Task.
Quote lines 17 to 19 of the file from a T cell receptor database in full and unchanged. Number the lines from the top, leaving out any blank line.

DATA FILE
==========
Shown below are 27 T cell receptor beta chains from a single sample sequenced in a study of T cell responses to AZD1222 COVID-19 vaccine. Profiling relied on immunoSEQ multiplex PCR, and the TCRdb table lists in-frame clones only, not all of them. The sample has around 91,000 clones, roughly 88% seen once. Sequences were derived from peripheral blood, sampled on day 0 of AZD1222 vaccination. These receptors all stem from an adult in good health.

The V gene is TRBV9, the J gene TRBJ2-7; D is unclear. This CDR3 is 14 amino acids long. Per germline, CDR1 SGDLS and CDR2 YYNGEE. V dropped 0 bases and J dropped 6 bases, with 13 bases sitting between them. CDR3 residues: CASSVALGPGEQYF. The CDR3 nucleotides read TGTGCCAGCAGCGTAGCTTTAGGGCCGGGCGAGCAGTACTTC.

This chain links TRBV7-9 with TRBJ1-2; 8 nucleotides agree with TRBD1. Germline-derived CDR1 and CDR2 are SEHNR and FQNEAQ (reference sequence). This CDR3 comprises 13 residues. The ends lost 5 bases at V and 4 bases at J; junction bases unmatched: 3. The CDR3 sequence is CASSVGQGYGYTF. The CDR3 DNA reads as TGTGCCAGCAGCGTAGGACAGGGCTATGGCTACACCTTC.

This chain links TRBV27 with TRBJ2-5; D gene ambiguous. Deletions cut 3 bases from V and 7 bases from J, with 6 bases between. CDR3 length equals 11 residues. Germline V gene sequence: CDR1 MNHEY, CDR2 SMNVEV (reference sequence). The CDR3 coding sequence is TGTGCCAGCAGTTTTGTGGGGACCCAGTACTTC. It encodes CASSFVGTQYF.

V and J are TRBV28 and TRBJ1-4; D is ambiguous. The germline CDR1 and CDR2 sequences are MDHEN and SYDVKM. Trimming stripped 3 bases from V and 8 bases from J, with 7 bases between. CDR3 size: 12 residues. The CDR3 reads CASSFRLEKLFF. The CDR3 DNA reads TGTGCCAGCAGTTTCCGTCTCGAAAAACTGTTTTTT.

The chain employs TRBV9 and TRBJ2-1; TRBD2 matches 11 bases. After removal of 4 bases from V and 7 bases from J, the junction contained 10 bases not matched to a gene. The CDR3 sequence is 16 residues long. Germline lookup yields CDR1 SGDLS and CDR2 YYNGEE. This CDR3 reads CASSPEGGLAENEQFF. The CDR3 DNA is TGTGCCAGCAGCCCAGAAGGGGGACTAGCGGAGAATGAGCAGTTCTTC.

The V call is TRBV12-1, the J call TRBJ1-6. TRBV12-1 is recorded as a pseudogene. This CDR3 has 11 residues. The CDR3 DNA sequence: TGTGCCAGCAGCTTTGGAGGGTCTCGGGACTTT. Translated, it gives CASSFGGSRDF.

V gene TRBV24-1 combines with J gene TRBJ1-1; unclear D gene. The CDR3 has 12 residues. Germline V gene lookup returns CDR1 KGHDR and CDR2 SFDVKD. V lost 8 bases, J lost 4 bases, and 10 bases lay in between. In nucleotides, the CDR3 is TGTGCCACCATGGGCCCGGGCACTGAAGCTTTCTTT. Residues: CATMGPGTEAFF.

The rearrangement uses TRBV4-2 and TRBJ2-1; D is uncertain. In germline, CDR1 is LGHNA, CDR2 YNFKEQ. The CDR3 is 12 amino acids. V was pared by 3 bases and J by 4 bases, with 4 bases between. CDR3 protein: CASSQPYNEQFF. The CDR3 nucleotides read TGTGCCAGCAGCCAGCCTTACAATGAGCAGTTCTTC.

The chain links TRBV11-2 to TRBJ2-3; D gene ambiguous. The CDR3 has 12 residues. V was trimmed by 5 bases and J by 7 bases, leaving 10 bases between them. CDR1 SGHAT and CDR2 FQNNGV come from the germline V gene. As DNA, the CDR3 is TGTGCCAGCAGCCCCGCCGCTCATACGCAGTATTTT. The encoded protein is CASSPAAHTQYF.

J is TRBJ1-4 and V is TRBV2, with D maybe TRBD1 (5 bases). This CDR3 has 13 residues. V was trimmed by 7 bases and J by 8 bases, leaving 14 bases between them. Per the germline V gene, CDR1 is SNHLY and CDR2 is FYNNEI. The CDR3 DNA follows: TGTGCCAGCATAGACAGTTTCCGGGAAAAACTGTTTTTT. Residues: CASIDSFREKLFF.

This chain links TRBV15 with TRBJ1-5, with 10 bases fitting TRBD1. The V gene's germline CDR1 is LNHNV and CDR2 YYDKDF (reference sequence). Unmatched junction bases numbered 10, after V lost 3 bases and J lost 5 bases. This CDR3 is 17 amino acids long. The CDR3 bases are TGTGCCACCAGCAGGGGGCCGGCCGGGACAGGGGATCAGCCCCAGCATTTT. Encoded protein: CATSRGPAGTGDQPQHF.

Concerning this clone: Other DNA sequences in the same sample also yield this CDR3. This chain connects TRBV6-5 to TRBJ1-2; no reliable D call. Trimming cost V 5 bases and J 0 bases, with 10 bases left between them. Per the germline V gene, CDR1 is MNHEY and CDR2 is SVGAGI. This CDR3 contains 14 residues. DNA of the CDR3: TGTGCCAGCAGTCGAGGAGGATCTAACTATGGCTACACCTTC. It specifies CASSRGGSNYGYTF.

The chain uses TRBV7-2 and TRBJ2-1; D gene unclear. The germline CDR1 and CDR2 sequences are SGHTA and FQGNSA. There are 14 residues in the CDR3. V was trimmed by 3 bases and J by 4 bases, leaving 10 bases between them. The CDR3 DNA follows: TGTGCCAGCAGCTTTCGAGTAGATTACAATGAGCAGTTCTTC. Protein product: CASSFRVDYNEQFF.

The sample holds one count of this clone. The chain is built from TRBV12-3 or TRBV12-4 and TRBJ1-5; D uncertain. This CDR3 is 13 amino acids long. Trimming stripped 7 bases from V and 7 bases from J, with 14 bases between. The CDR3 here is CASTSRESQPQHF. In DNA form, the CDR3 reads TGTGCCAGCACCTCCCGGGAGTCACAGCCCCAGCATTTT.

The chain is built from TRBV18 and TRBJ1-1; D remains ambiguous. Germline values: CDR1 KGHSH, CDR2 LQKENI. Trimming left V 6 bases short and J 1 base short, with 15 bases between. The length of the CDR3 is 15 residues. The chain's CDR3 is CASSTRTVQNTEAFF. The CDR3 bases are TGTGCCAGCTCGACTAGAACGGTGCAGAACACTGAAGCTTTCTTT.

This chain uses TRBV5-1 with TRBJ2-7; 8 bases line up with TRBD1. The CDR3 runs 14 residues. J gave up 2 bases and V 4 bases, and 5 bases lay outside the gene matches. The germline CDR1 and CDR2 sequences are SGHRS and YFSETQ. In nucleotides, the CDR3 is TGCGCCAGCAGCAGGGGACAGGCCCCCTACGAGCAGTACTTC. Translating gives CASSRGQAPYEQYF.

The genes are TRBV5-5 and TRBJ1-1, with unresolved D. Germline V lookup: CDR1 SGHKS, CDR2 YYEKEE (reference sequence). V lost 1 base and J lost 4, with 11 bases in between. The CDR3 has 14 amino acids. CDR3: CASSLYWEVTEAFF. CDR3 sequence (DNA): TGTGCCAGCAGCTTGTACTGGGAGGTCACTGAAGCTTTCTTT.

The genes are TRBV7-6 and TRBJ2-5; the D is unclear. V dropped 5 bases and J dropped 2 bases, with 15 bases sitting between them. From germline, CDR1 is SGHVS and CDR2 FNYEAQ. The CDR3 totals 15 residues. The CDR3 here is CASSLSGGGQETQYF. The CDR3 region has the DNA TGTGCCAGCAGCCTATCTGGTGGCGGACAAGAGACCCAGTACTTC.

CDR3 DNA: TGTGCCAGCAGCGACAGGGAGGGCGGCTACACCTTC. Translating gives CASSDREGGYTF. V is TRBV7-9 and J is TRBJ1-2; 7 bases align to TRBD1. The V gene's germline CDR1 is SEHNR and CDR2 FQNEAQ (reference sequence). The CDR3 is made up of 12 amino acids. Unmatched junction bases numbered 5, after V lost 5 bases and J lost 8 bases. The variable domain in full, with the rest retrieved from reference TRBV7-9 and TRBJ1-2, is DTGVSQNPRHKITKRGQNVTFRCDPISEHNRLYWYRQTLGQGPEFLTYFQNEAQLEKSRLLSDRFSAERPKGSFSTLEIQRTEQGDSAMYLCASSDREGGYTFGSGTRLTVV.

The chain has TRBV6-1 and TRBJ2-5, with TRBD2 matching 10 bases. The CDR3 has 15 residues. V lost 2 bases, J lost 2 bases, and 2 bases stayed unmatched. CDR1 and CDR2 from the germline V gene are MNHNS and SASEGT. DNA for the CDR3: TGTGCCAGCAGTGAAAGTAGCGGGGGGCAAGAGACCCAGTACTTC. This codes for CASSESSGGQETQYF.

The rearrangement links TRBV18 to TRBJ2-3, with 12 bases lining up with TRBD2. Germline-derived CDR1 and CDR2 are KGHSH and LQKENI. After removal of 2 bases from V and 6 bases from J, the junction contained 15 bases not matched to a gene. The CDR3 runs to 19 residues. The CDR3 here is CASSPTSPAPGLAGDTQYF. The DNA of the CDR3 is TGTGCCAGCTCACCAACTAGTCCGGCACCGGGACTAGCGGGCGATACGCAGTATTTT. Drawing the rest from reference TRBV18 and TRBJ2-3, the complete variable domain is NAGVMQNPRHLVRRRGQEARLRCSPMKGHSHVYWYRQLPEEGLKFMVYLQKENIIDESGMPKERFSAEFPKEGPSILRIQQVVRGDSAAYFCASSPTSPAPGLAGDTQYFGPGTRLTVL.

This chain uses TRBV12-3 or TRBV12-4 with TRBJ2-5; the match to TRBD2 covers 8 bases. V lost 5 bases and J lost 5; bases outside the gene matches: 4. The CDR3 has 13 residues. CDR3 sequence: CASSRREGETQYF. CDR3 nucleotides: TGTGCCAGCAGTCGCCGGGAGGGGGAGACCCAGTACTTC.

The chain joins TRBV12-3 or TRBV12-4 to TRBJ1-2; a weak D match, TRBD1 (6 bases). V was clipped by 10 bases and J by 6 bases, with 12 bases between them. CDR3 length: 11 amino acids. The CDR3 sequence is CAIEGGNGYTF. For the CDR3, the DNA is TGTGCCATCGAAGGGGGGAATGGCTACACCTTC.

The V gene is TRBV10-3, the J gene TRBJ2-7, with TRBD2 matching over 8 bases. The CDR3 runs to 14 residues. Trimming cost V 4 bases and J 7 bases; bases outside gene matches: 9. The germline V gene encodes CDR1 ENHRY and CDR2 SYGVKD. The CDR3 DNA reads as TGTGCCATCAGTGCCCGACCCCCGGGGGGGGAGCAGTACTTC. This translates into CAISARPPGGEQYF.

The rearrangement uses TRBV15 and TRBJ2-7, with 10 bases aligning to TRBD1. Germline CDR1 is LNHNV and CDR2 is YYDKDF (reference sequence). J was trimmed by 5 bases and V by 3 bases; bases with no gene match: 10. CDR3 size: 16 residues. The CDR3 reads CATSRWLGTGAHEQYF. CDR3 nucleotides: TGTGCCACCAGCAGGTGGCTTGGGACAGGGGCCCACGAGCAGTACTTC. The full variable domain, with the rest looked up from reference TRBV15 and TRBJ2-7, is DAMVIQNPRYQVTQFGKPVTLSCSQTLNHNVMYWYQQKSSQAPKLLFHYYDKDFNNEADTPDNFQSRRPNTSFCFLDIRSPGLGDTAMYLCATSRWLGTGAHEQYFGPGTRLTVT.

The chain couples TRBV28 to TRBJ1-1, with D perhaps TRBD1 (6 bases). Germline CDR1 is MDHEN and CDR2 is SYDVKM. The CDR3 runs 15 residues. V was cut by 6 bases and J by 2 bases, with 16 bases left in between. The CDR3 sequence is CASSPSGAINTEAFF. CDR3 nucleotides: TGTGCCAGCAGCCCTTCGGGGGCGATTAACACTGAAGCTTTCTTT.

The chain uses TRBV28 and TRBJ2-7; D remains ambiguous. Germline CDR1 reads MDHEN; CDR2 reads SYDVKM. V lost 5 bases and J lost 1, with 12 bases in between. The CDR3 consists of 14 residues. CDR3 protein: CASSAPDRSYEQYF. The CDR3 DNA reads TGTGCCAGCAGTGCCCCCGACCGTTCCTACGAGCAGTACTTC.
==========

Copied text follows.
This chain uses TRBV5-1 with TRBJ2-7; 8 bases line up with TRBD1. The CDR3 runs 14 residues. J gave up 2 bases and V 4 bases, and 5 bases lay outside the gene matches. The germline CDR1 and CDR2 sequences are SGHRS and YFSETQ. In nucleotides, the CDR3 is TGCGCCAGCAGCAGGGGACAGGCCCCCTACGAGCAGTACTTC. Translating gives CASSRGQAPYEQYF.

The genes are TRBV5-5 and TRBJ1-1, with unresolved D. Germline V lookup: CDR1 SGHKS, CDR2 YYEKEE (reference sequence). V lost 1 base and J lost 4, with 11 bases in between. The CDR3 has 14 amino acids. CDR3: CASSLYWEVTEAFF. CDR3 sequence (DNA): TGTGCCAGCAGCTTGTACTGGGAGGTCACTGAAGCTTTCTTT.

The genes are TRBV7-6 and TRBJ2-5; the D is unclear. V dropped 5 bases and J dropped 2 bases, with 15 bases sitting between them. From germline, CDR1 is SGHVS and CDR2 FNYEAQ. The CDR3 totals 15 residues. The CDR3 here is CASSLSGGGQETQYF. The CDR3 region has the DNA TGTGCCAGCAGCCTATCTGGTGGCGGACAAGAGACCCAGTACTTC.